deliverdaniel Mon 13-Nov-17 02:00:03

want2bsupermum congratulations on your weight loss! that's amazing. I would LOVE my mum to do some therapy (I think there are some complex issues there and I honestly believe that people don't get to be that size without something deeper going on) but she always says she thinks therapy is a bit silly/ it's for self involved people etc etc.

I know she has to want this herself. But what if she never does? Do I just give up, never mention it again and leave her to die?

TheBeastInMsRooneysRoom Mon 13-Nov-17 02:00:10

I was 8 stone overweight. Ultimately, therapy and 5 years of an extremely restrictive diet to heal my gut wall have healed my body. I was completely addicted to sugar. Through obvious sugar and also starchy carbohydrates. If your have a leaky gut, sugars enter your blood stream unprocessed, and are more addictive than opiates. I had to go through withdrawal twice, and both times I felt like I might die. The first time, the hospital agreed, which is why I had to go through it again a year later. I've kept my weight off for 5 years and now practise intuitve eating, but it would be so, so easy for me to binge and lose myself again. The skin removal etc. were certainly not easy procedures and it is the thought of undoing all of that which keeps me where I need to be, which is wary of my own weaknesses. I no longer have to remain on a ketogenic diet, but that's through some really hard work on 'why' I fell into the patterns I did. Until I had healed my mind, I couldn't have any sugar. Not even a little bit.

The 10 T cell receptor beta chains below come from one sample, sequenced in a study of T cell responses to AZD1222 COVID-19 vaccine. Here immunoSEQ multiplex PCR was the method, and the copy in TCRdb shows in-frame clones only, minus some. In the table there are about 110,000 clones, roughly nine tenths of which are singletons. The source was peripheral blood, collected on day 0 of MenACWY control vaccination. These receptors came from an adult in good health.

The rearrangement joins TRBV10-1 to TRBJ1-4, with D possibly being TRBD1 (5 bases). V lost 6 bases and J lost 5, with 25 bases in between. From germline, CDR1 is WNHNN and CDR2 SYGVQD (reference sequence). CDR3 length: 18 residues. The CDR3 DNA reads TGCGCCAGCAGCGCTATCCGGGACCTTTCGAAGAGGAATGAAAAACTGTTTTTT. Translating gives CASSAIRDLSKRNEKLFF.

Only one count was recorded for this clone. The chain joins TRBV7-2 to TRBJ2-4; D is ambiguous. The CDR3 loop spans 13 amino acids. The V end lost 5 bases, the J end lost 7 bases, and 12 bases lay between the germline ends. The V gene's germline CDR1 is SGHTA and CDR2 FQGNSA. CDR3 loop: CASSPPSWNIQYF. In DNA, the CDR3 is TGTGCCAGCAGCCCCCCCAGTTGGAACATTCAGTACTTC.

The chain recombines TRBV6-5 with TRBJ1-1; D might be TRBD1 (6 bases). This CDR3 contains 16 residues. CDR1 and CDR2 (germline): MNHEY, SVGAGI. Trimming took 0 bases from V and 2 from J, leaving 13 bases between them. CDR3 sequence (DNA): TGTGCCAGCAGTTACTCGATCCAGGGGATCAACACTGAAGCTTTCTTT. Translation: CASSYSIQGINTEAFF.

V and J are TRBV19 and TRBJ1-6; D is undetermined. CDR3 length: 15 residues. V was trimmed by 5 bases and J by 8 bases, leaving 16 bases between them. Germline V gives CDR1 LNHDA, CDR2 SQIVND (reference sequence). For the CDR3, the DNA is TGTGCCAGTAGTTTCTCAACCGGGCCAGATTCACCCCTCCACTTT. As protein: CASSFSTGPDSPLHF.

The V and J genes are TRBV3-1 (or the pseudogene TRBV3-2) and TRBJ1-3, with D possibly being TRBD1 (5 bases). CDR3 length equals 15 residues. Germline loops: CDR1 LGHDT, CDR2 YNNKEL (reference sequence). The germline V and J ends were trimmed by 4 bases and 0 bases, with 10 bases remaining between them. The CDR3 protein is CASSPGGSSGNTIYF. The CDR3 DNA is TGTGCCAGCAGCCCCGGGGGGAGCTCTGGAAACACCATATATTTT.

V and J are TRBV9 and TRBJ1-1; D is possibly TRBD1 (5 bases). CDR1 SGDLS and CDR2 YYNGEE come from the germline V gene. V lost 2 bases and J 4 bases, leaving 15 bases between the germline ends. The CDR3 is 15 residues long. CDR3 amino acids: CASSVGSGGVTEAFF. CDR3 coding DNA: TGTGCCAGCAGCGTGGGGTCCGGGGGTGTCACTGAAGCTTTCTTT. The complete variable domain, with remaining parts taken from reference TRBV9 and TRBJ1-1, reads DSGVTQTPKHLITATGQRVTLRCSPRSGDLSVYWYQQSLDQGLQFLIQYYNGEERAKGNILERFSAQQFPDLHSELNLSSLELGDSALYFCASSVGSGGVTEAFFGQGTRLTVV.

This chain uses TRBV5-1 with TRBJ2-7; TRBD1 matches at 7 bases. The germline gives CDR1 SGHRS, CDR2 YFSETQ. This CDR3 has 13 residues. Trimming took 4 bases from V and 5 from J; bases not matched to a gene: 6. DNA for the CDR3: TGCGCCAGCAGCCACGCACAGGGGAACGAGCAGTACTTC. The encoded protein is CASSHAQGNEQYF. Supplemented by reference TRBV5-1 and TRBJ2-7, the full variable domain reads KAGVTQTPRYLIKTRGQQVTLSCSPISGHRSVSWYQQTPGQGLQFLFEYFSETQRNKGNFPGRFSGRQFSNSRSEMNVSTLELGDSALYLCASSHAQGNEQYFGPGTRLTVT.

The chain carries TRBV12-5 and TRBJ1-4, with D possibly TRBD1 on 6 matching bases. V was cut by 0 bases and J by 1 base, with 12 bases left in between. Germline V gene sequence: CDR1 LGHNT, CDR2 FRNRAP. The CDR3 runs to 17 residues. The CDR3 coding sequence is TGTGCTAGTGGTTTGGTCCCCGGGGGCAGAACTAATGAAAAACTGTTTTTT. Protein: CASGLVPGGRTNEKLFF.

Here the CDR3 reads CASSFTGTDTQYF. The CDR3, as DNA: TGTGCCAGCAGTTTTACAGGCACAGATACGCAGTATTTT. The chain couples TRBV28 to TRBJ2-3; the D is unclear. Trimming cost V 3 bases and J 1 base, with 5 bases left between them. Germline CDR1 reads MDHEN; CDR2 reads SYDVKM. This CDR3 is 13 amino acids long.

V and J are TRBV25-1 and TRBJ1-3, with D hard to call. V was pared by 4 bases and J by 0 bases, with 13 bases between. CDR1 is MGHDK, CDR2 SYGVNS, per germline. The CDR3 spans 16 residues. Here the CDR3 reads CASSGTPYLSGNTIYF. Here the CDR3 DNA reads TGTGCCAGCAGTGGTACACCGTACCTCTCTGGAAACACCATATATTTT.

I'm so sorry OP, it must be awful to watch someone you love in that position. I know my own dad found it painful to see me out of breath and didn't know how to help. In the end, it just had to be my decision. I wanted freedom.

deliverdaniel Mon 13-Nov-17 02:01:32

want2bsupermum also- any advice about how you found your therapist that specialised in food disorders? thank you!!

deliverdaniel Mon 13-Nov-17 02:03:52

thebeastinmsrooneysroom thanks so much for your lovely post and huge congratulations on your achievement!

Is there anything anyone could have done/ said when you were at your lowest that might have helped, or is it really a case of just shutting up and waiting for her to either do something about it or die of a heart attack? It's so hard to sit back and watch.

Want2bSupermum Mon 13-Nov-17 02:34:45

I live in America, just outside of NYC and saw a doctor my GP here recommended at NYU. That therapist in turn recommended I go to a therapist in my town who had studied under them because I wasn't a bad enough case for them. Contrary to what everyone hears in UK my medical insurance charged me $30 for each visit and and didn't limit visits. I didn't see the dietician after March this year after I had joined weight watchers.